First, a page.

Metaphors contribute to our everyday lives in many wonderful ways by helping us describe, explain and express what is happening both in our surroundings and in our inner worlds. Just consider the power of the bubble metaphor used in the ‘stay in your bubble’ campaign that guided us through our first Covid-19 lockdown.

However, metaphors can also have a dark side. Some metaphors manage to embed themselves deeply in our minds in ways that allow them to grow in size and strength to a point that they begin to dominate all around and to unleash damaging ways of thinking and behaving.

For example, the ‘leader as father’ metaphor is commonly exploited in autocratic regimes to position the person in charge as a strict but benevolent father whose rule generates an orderly family life in which all citizens (‘children’) can benefit. Both left- and right-wing rulers have made use of this metaphor: in China, Mao Zedong was referred to as ‘Father Mao’, and in Italy, Benito Mussolini fashioned himself as ‘Duce and Father of fascist Italy’. In both cases, the metaphor played a role in propelling compliant and loyal ‘children’ into inflicting widespread destruction.

In my recent book, Monster Metaphors, I look closely at a set of metaphors that have grown to such a size that they are able to dominate their surroundings, squash out other competing metaphors and, on the basis of their supremacy, wreak havoc in lasting ways on those subjected to them.

One such ‘monster’, and one that achieved its dominance surprisingly quickly, is a metaphor that approaches economic systems in terms of ‘free-flowing markets’.

The metaphor had its origins in 19th century economic theory that proposes money moves around like fluids flowing in a contained system, in a similar way to water in an incoming tide being distributed through the channels and streams of an estuary.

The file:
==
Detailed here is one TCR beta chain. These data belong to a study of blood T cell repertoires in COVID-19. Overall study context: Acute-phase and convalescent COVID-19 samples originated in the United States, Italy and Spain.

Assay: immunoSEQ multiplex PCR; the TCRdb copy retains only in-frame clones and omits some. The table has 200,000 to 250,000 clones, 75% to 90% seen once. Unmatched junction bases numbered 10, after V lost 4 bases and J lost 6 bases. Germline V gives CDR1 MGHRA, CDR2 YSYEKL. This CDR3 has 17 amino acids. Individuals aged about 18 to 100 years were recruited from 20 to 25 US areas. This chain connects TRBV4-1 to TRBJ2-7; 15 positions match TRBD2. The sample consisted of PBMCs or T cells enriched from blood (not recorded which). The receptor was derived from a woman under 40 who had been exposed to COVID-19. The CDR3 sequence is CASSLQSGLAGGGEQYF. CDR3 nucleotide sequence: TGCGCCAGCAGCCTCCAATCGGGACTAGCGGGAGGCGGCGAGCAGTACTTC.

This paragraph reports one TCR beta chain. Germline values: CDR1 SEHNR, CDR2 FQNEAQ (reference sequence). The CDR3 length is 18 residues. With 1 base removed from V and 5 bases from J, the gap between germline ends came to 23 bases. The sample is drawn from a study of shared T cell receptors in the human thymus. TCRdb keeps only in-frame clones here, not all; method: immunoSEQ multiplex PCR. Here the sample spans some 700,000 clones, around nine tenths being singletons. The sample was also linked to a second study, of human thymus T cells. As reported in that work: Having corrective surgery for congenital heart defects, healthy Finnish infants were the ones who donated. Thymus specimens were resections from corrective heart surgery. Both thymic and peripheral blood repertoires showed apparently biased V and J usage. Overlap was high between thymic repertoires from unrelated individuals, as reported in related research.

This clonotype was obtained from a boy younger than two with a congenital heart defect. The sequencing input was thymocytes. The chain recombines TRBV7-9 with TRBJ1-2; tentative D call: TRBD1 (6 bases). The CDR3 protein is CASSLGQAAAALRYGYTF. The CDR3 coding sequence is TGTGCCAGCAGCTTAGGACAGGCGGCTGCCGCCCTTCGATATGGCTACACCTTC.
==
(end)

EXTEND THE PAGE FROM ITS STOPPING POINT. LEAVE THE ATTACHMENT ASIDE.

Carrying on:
The flows keep moving until an equilibrium is established and this process can be optimised by a flow controller (i.e. a government) guiding the flows in a productive fashion.

In 1947, the Austrian economist Friedrich von Hayek organised a meeting of economists, philosophers and political scientists at a hotel in Mont Pèlerin, a small Swiss town on the shores of Lake Geneva. Those attending were seeking economic theory that steered somewhere in between the extremes of communism and fascism. At the meeting was a rising star, Milton Friedman, an economist from the University of Chicago.

Friedman tweaked the metaphor of money flows in one important way: he took the role of flow controllers out of the equation. In other words, he insisted the flows need to be free to find their own equilibrium without any unnecessary and distorting interference from governments.

During the 1960-70s, a network of think tanks and policy institutes promulgated the freshly forged ‘free-flowing markets’ metaphor to political leaders, industrialists and the media. They gained such traction that the merits of the metaphor became championed in Ronald Reagan’s presidency and in Margaret Thatcher’s Conservative government.

Similarly in Aotearoa NZ, the 1984 fourth Labour Government embraced this monster in ways that led to radical changes in our economy that included removing subsidies, selling off state assets, restructuring government agencies and reforming taxes. Successive National- and Labour-led governments carried these processes forward and, over time, the metaphor of ‘free-flowing markets’ moved from a promising idea to a self-evident truth.

But the dominance of this metaphor has come at a cost. Over the past 50 years, we have shifted to a markedly less equal society. For example, in 1984 the richest ten percent earned five times as much as the poorest ten percent, but by 2014 this had risen to eight times as much. This rise in inequalities has lumbered our low-income communities with a range of social challenges as well as poorer physical and mental well-being.

The ‘free-flowing markets’ metaphor is one example of a monster whose dominance has had damaging effects. The later chapters of Monster Metaphors tackle the question of what might be done to curtail such dominance and pave the way for alternative metaphors. Predictably, monsters don’t respond to challengers lying down. Once detected, they will devote their considerable strength to measures aimed at diverting, blocking and stomping out any form of resistance.

Accordingly, tackling a monster is no easy undertaking. It typically requires multiple communities of resistance forming over time into a sequence of social movements aimed at destabilising the monster’s dominance and establishing alternative perspectives.

To read more: Monster Metaphors: When Rhetoric Runs Amok(New York: Routledge, May 2023)

Text and image by Peter Adams